- In the same game, Florina and Sain do interact once or twice throughout the game note but generally not for anything more than a gag. What's particularly wasteful about it is that you have a perfect relationship to base Support Conversations on (where the meat of the game's characterisations occur with non-Lord units), and yet it doesn't ever happen.
- Stefan in Fire Emblem: Path of Radiance and Fire Emblem: Radiant Dawn is the source of nearly all the information on the Branded, itself a wasted plot, and displays some serious hints of a Dark and Troubled Past. He is also heavily implied to be a direct descendant of one of the three Precursor Heroes. Everything about him indicates that he should be one of the most important characters in both games, not the most obscure unit in the franchise.
- The Dawn Brigade fall into this only a few chapters into Part 1 of Radiant Dawn. They're reduced to Flat Characters because Support conversations were oversimplified into battle chatter, and literally have no dialogue in the main story. Nolan got the worst of it because he was their actual leader while they were freedom fighters, and is said to be a Genius Bruiser that likes to study and read.
- Shura from Fire Emblem Fates is very interesting, with an extensive backstory that ties into both Hoshido and Nohr by way of being the one to kidnap Azura when she was younger. Unfortunately, very little of this has any relevance outside of his recruitment chapters, and he can only support with Corrin, instead of some characters the player might expect him to. He doesn't even get any DLC conversations, like some of the other characters with few support options, to make up for it.
- Speaking of Fates, in both Fates and Awakening, this trope can arguably apply to any of the Avatarsexual charactersnote . While their existence is more justified in Fates than in Awakening, since in Fates, children are linked to the father (the only exceptions being a Female Avatar and Azura), meaning that if the player marries one of the non-Avatarsexuals, and one of the non-Avatarsexual male characters ends up without someone to pair up with, then the child they would have is permanently missable. While Anna can at least be justified as Downloadable Content (as well as the fact that the Avatar would be the one she talks the most to), one very notable example is Scarlet, who's shown having Ship Tease with Ryoma, yet not only is she an Avatarsexual, she's only available on Birthright and Revelation, and in the case of the latter, the game dropped a bridge on her two chapters after she joins you.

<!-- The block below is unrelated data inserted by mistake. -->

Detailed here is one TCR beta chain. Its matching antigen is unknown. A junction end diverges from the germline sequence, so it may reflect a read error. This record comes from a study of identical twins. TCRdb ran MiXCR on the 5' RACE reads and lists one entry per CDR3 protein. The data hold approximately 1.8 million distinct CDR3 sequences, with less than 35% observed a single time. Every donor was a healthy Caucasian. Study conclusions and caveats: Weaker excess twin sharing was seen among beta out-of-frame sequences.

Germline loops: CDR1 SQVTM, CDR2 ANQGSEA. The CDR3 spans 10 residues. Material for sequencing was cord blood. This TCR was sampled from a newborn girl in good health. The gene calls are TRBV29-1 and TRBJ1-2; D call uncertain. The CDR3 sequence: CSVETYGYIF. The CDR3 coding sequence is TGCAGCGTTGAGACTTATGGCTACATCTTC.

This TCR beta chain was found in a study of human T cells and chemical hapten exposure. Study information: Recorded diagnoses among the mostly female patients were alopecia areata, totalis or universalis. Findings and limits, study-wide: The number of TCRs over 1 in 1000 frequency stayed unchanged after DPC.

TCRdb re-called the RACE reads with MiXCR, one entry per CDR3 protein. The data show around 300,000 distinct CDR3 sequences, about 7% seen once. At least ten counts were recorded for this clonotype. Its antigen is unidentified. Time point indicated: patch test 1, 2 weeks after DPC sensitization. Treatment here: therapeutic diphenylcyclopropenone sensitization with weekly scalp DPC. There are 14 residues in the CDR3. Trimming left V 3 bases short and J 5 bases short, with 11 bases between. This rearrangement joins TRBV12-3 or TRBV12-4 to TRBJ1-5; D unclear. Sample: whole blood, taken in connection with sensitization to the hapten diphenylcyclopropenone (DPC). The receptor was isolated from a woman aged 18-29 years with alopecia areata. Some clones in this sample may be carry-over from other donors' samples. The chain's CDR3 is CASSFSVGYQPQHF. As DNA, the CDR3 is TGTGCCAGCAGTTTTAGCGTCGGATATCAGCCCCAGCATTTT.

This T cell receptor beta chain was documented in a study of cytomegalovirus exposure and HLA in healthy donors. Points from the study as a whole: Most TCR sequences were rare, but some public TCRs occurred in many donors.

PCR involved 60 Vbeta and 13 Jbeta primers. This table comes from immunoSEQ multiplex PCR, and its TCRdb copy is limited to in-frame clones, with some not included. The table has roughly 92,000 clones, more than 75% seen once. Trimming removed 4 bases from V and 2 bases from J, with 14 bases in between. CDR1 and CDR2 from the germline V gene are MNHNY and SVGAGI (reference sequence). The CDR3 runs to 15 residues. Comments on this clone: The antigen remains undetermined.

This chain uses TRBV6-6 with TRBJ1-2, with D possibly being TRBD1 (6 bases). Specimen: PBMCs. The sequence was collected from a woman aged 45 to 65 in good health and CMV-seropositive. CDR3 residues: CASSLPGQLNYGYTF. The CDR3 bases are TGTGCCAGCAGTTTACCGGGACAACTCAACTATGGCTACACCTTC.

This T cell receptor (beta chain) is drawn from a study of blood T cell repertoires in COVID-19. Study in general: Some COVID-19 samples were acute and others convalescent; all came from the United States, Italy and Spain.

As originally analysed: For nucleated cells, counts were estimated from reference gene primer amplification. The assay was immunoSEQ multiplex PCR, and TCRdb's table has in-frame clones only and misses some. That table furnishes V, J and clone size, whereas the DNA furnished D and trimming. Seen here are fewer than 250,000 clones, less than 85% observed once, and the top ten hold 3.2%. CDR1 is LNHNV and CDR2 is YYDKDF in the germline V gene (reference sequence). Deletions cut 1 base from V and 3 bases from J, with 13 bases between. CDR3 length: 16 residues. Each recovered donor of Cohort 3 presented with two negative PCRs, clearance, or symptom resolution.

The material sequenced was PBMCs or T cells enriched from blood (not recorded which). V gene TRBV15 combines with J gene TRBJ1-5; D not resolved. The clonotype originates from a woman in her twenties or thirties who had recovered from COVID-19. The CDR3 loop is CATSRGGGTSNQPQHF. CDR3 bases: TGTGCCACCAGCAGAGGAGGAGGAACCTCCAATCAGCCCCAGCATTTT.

- Reina and Yukimura are also two pretty bad examples of this. Reina is one of Mikoto's retainers, so, logically speaking, that would mean she works alongside Orochi and knows Kagero (since Kagero used to work for Mikoto as well), as well as having close ties to the Hoshidan siblings. But, nope, she only supports with the Avatar; while her supports with them show a decent amount of her backstory, all of those potentially-interesting relationships go to waste. Meanwhile, Yukimura is also important to the Hoshidan court, being one of its main strategists, effectively being its leader while Ryoma is away in Birthright and Revelation, and being the one to plan out Azura's kidnapping. He can't support with any of the Hoshidan royals or Shura, and he only joins the team in Birthright.